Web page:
intonation

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in·to·na·tion

(in-tō-nā'shŭn),
The quality of speech derived from the modulation of intensity, frequency, and juncture that provides emphasis and additional meaning.

in·to·na·tion

(in'tō-nā'shŭn)
During speech, a pattern of change in voice used to convey linguistic information such as syllabic accent stress or pitch variations to signal interrogation, declaration, or exclamation; used to convey emotion by patterns of change in pitch, loudness, and speech rate.
[L. intonare, to thunder or to make a loud noise]
References in periodicals archive ?
The focus of Williams' sensibility in imagination is carried by his free verse prosody, which cross-cuts both voicing and syntax, therefore turning up intonational contours into quizzical rising contours, both internal to the line and at line peripheries, while breaking the continuity of the voice and syntax at line breaks, fragmenting the syntax internal to the line, often fashioning lines that are just a heap of unrelated syntactic constituents, and often stranding function words, specifiers, and adverbials, constituents that are peripheral in the syntax, at line peripheries.
Gardner (1981) noted "initial observations confirm that children's babbling includes melodic and intonational as well as phonological experimentation" (p.
This study examines the phonetic characteristics of certain intonational events in the speech of nonnative adult learners of Spanish who are involved in romantic relationships with native Spanish speakers.
In line 30, IR emphasises and stretches the word 'know', denoted by the inserted colon, takes a breath at the beginning of line 31, before delivering 'why' in an elongated manner, twisting its intonational pattern, pausing, then delivering a sped-up reference to the 30 years of failure she mentioned in her introduction.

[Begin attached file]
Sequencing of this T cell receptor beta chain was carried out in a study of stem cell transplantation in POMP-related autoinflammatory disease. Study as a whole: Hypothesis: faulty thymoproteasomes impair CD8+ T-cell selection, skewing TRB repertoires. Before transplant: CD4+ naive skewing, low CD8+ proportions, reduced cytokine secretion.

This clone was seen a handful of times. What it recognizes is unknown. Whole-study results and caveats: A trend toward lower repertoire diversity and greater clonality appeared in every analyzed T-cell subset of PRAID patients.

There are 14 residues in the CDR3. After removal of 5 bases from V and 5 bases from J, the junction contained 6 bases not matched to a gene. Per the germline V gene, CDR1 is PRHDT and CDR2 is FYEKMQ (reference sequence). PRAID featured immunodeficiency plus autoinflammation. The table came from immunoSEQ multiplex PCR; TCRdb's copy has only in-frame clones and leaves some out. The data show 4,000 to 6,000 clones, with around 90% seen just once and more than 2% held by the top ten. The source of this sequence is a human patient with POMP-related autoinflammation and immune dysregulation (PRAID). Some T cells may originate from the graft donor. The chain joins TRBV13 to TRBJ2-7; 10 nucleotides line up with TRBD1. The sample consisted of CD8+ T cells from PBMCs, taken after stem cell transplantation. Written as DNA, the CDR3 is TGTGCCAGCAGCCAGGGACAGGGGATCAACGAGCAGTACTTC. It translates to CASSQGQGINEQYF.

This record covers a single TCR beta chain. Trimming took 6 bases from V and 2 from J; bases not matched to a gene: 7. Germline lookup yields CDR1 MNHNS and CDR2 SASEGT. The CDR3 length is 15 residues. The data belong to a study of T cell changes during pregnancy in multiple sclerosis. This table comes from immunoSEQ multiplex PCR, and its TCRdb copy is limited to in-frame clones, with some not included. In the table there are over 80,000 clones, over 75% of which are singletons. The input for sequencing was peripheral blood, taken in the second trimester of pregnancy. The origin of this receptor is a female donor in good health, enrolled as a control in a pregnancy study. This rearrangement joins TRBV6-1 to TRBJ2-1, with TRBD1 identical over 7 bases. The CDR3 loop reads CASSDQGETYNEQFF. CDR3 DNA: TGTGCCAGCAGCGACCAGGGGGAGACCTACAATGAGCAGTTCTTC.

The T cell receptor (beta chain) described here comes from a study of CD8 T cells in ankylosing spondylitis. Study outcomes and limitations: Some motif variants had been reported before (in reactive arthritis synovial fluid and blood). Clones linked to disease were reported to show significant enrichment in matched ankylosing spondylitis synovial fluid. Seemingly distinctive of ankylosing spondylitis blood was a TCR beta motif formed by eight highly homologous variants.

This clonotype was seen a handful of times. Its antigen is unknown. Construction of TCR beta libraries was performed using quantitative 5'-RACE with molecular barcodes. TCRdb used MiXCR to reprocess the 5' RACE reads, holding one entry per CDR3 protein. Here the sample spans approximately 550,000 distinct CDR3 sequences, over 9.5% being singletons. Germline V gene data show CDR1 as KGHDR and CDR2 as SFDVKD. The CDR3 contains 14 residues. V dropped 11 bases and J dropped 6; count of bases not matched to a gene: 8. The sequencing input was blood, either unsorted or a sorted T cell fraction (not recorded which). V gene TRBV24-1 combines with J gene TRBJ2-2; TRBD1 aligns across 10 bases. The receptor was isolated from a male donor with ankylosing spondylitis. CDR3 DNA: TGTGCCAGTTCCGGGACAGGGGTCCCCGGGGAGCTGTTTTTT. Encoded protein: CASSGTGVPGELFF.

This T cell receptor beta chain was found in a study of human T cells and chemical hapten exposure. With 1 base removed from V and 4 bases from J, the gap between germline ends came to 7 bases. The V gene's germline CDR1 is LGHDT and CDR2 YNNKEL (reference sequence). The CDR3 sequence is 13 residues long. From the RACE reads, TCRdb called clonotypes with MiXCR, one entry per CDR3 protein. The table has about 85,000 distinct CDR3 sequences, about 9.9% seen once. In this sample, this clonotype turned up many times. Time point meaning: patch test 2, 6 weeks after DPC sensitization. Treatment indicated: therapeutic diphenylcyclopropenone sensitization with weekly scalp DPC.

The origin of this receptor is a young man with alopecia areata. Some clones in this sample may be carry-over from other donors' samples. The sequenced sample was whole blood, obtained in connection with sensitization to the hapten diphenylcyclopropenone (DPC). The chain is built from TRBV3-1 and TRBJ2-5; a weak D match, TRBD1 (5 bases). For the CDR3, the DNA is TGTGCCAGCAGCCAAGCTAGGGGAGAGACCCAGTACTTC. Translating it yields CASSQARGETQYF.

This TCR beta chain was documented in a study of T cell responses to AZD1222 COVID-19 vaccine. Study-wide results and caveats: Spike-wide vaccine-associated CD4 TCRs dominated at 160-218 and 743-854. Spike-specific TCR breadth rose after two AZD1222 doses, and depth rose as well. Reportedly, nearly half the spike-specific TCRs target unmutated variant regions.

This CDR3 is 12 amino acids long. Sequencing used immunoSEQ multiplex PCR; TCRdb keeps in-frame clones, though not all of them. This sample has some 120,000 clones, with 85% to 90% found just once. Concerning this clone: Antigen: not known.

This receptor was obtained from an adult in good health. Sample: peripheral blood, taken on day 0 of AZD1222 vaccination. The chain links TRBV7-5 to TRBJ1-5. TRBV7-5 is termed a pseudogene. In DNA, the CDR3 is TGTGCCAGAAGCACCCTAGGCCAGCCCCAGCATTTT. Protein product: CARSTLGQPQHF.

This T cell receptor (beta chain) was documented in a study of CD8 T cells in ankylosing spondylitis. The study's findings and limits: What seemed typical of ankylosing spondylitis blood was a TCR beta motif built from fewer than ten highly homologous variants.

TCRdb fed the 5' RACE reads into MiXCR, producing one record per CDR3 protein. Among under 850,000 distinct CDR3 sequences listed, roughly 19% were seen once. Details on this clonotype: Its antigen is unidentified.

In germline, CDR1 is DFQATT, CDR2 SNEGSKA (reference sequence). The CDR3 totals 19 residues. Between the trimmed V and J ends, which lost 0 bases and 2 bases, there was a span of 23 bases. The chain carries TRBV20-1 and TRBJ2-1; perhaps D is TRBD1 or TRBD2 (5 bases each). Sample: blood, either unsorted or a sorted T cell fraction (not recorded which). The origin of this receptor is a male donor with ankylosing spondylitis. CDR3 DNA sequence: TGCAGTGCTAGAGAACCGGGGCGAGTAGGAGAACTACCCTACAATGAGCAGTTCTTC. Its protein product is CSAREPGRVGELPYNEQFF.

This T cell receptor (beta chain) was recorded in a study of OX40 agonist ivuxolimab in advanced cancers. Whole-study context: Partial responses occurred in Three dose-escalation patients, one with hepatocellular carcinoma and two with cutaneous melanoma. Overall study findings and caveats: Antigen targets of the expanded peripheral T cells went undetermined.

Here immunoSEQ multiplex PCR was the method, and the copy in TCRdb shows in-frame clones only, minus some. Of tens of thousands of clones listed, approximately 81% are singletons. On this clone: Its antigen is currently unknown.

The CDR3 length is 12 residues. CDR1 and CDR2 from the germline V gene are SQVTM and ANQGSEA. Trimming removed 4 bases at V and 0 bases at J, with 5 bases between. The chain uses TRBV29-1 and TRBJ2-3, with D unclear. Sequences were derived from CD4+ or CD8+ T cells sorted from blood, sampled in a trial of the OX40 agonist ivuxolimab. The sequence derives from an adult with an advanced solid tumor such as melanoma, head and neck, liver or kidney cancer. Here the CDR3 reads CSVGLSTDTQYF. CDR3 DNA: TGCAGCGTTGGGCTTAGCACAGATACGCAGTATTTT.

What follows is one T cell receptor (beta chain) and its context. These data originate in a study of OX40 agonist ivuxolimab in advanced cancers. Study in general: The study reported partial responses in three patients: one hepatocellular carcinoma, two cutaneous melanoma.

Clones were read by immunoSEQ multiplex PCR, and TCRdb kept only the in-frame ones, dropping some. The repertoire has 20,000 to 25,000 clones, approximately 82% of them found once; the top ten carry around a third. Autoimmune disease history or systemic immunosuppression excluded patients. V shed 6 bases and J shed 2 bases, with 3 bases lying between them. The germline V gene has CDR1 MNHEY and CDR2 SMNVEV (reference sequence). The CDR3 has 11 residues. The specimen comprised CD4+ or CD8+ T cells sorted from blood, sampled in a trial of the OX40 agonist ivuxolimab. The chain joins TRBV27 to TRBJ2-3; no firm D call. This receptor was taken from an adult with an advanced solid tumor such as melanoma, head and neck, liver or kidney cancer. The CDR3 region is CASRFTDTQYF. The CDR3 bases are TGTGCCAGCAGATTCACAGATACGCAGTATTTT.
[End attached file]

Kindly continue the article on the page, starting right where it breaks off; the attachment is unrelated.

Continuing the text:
Roughly speaking, evidentiality in Brazilian Portuguese is expressed lexically by (i) verbal expressions employing verbs of hearing or seeing; (ii) adverbial expressions; and (iii) mirativity, which can also be coded in this language in different ways: (a) by the lexicon; (b) by, for instance, exclamativeintonational patterns; and (c) by mirative-like constructions that combine unusual grammatical devices and intonational patterns.
Este autor ingles define a este termino de la siguiente manera: "a form of speech which the native listener may not identify as non-native, which conveys information as readily as would a native's and which arrives at this result through precision in the phonetic realization of phonemes and by confident handling of accentual and intonational patterns.
Intonational invariance under changes in pitch range and length.
They share features such as the frequent use of repetition, of formulaic expressions, expansions, preference for simplified vocabulary, change in voice volume, and modification of intonational contours.
At this stage intonational data will not be considered, although this could play a very important role in the classification of a clause in a sentence.
Thus, rising intonation forms part of the Estonian intonational phonology and should be included in the model of natural spoken Estonian.
Vocal behaviors that evoke caregiver attention and interaction evolve from cooing, babbling, and jargon that increasingly contain adult-like speech elements, including syllable patterns and intonational contours, and evoke verbal responses from caregivers (i.
It is furthermore assumed that this length distinction is sometimes realized as an intonational opposition" (de Vaan 1999: 38).